The start of a new year can be a meaningful moment to set intentions and goals that will help make the coming year even better than the last. For many people, this involves resolving to make small changes that can add up to major improvements in various aspects of life, including financial health.

Getting rid of debt, increasing savings or financing a major purchase are all worthwhile new year's resolutions. But setting goals is often the simple part — sticking to them can be more of a challenge, especially in turbulent times.

With that in mind, here are three strategies for how to keep your financial resolutions for 2021.

Quantify your financial goals and action items

Setting vague goals will make it difficult to recognize any progress you're making. Plus, this can make simple goals seem overwhelming and out of reach. Instead, translate your overarching desires into tangible and measurable goals. From there, you can determine what actionable steps you'll need to take to tackle those goals.

For example, instead of resolving to "save more money," you could commit to automatically transferring $100 into your savings account each week.

Or, rather than saying you'll "get rid of credit card debt," you could make a more detailed plan. If you have an outstanding balance of $4,200 and you want to pay this off in six months, you could resolve to make monthly payments of $700.

Setting this kind of realistic plan in place will help you stay on track, plus it will be all the more motivating.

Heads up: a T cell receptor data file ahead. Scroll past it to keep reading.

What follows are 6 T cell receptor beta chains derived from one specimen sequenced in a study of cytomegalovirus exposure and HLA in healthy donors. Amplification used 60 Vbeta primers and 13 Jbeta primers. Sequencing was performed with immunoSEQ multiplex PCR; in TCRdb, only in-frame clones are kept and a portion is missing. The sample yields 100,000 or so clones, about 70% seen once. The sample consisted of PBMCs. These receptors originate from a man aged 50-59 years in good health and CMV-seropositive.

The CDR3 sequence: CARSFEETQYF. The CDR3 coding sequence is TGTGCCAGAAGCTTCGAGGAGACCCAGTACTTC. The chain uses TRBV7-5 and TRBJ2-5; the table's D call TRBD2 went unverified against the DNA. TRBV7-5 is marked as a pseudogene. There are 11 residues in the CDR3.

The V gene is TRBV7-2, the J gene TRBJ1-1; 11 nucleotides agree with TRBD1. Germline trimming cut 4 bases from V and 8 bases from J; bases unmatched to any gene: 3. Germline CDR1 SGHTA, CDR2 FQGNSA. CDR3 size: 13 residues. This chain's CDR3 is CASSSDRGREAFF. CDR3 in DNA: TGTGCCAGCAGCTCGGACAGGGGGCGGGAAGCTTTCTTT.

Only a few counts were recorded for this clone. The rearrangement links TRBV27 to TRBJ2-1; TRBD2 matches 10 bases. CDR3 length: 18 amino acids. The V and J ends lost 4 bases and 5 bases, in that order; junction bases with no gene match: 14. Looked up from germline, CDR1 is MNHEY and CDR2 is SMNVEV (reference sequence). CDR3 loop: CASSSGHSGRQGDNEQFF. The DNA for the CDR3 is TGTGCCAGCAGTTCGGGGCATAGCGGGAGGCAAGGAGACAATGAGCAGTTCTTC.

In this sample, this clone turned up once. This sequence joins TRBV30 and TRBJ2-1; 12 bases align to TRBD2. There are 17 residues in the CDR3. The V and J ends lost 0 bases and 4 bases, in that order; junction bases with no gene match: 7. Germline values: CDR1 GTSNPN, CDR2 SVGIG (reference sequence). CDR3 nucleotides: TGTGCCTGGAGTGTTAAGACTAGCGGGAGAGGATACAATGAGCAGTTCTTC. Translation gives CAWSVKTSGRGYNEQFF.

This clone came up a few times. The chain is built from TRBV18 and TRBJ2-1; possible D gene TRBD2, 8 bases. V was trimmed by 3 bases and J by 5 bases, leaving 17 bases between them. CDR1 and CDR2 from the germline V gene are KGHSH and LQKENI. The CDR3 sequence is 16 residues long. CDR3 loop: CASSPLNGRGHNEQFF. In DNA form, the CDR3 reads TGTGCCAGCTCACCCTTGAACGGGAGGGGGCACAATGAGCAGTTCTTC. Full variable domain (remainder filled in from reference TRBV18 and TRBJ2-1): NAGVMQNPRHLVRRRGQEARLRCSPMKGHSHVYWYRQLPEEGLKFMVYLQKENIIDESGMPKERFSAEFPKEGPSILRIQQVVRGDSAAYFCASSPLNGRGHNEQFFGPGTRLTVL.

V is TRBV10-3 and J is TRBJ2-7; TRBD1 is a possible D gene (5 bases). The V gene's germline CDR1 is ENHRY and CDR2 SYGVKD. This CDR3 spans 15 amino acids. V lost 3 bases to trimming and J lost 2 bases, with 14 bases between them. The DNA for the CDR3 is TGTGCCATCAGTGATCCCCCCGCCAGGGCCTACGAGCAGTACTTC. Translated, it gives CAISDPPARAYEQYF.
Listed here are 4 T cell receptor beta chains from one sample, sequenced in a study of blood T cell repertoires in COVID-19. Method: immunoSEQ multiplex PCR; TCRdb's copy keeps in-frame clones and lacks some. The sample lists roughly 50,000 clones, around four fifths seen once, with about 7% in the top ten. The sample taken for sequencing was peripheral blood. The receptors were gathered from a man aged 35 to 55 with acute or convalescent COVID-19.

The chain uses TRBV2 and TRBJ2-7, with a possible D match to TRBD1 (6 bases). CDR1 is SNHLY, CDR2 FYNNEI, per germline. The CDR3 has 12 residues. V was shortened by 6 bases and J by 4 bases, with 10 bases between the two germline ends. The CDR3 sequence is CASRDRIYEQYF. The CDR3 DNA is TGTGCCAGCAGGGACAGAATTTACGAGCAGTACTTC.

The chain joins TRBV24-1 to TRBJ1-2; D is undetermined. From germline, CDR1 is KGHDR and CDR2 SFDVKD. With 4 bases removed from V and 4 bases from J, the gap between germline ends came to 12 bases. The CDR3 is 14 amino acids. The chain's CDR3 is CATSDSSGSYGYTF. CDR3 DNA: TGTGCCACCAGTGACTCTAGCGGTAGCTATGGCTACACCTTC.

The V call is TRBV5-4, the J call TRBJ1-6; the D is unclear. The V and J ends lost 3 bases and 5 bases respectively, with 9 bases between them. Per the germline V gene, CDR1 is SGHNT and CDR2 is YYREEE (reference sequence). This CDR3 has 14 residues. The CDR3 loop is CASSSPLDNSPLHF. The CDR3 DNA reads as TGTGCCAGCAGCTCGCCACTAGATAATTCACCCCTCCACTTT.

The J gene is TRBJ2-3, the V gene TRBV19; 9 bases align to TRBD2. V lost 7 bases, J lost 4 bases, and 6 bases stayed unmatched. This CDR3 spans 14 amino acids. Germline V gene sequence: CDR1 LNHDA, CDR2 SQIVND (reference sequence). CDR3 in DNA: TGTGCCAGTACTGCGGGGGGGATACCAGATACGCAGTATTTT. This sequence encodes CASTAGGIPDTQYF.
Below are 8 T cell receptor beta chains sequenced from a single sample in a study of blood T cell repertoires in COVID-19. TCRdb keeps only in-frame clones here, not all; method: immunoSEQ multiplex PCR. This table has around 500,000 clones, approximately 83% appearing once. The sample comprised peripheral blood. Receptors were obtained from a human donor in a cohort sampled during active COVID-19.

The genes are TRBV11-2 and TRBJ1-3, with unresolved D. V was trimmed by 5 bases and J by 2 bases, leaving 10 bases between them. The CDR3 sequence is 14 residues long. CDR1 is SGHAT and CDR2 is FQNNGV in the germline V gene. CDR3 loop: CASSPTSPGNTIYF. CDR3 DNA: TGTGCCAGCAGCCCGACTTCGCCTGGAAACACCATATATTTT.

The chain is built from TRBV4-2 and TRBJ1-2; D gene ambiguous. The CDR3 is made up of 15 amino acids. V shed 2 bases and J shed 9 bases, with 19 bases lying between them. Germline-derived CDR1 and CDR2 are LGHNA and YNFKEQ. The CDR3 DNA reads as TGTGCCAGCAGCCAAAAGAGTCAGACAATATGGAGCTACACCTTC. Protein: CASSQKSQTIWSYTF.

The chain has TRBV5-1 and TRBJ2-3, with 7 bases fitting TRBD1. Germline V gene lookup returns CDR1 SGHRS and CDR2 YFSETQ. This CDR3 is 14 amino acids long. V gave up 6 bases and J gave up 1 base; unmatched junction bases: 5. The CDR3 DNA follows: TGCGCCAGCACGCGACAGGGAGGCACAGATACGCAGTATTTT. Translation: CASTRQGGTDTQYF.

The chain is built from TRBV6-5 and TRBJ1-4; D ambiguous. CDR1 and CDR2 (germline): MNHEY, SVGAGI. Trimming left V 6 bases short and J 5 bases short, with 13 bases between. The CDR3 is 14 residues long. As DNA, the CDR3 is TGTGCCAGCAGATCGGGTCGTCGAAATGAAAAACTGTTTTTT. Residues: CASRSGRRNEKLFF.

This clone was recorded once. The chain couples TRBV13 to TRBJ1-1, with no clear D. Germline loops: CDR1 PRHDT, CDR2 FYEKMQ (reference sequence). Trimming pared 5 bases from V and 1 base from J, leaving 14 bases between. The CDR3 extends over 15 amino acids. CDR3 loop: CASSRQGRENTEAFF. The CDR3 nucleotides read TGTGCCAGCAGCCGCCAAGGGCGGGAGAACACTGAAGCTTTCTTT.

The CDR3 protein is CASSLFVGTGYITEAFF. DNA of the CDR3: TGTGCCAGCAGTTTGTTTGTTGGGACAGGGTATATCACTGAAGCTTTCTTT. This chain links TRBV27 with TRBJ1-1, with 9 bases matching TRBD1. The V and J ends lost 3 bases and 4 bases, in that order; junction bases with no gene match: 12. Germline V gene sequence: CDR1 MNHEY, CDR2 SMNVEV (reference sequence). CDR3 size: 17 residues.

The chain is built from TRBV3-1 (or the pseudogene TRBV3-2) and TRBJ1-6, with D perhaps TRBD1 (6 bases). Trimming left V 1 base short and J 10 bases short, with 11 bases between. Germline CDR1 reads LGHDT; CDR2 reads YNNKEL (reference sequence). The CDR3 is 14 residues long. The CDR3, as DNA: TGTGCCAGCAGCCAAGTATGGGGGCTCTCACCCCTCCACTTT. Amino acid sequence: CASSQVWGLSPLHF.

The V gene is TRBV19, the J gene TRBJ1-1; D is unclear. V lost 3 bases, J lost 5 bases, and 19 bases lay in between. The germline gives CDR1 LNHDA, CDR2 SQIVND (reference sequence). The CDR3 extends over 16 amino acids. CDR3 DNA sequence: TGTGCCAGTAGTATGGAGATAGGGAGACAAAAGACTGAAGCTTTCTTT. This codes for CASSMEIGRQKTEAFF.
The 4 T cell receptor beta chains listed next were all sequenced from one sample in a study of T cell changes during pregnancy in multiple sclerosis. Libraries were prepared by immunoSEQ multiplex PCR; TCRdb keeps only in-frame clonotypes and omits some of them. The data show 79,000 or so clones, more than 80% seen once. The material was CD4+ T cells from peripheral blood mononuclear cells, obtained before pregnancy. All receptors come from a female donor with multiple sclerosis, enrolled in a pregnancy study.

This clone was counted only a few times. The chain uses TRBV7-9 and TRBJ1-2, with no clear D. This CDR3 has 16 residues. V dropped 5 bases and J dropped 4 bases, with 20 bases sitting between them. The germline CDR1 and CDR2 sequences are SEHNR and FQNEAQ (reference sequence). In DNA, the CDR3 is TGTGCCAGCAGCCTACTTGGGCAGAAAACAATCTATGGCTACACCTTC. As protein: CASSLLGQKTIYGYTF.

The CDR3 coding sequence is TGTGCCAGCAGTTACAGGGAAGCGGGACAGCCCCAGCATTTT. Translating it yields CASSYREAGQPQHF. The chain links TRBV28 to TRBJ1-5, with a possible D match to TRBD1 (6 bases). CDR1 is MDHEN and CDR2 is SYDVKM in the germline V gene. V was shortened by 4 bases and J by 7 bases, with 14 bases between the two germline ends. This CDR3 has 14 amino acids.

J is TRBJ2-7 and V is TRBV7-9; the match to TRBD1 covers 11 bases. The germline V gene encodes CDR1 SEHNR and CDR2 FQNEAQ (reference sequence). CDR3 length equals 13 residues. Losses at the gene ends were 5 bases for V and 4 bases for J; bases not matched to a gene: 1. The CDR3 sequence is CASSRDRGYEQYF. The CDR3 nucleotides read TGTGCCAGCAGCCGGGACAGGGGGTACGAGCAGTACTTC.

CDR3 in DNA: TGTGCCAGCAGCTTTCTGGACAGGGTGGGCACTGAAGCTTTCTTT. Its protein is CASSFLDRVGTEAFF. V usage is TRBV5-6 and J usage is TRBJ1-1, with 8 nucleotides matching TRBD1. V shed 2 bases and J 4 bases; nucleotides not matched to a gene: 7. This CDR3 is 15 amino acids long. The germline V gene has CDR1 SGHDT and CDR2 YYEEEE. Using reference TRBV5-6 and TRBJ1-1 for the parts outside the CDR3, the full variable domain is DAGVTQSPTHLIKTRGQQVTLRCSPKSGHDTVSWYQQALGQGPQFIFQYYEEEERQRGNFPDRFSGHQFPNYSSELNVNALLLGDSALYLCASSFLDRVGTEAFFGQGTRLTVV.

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Set milestones for long-term financial achievements

Not all financial goals can be taken care of in just a few months or even a few years. Some — like paying off student loans or a mortgage — can take decades of dedicated effort and attention. When you're in it for the long haul, it's important to take the time to recognize the smaller triumphs along the way.

You could create a simple spreadsheet that forecasts how much progress you'll make every month this year, next year and beyond. Pinpoint milestones along the way, like each time you get another $5,000 closer to your overall goal. This way, you can visualize exactly when you might hit these milestones.

When that time comes, go ahead and pat yourself on the back. You could reward yourself with a little treat of some sort, or just take a moment to reflect on how far you've come. This type of incremental positive reinforcement can help you feel like you're on the right path. Additionally, you'll see the value in making slow and steady momentum toward long-term financial changes, which can inspire you to take on even bigger challenges.

Make money management a daily habit

If you want to keep your financial resolutions, you'll need to carve out time in your schedule to attend to your personal finances. Set aside a little time — maybe 20 minutes every other day, or an hour every weekend — to check in with your goals and track your incremental progress.

If you manage your finances jointly with a partner, use that time to get on the same page. Update each other about any recent or upcoming transactions, and celebrate the small wins. If you fell short of savings goals or overspent your discretionary budget, acknowledge the misstep and find ways to break those everyday habits that are holding you back.

Knowing how to make and stick to realistic resolutions for managing your personal finances is not an easy prospect. So, if you're working on setting financial resolutions for 2021, you already have the right mindset. With some dedicated planning and time, you'll be well on your way to financial health and prosperity.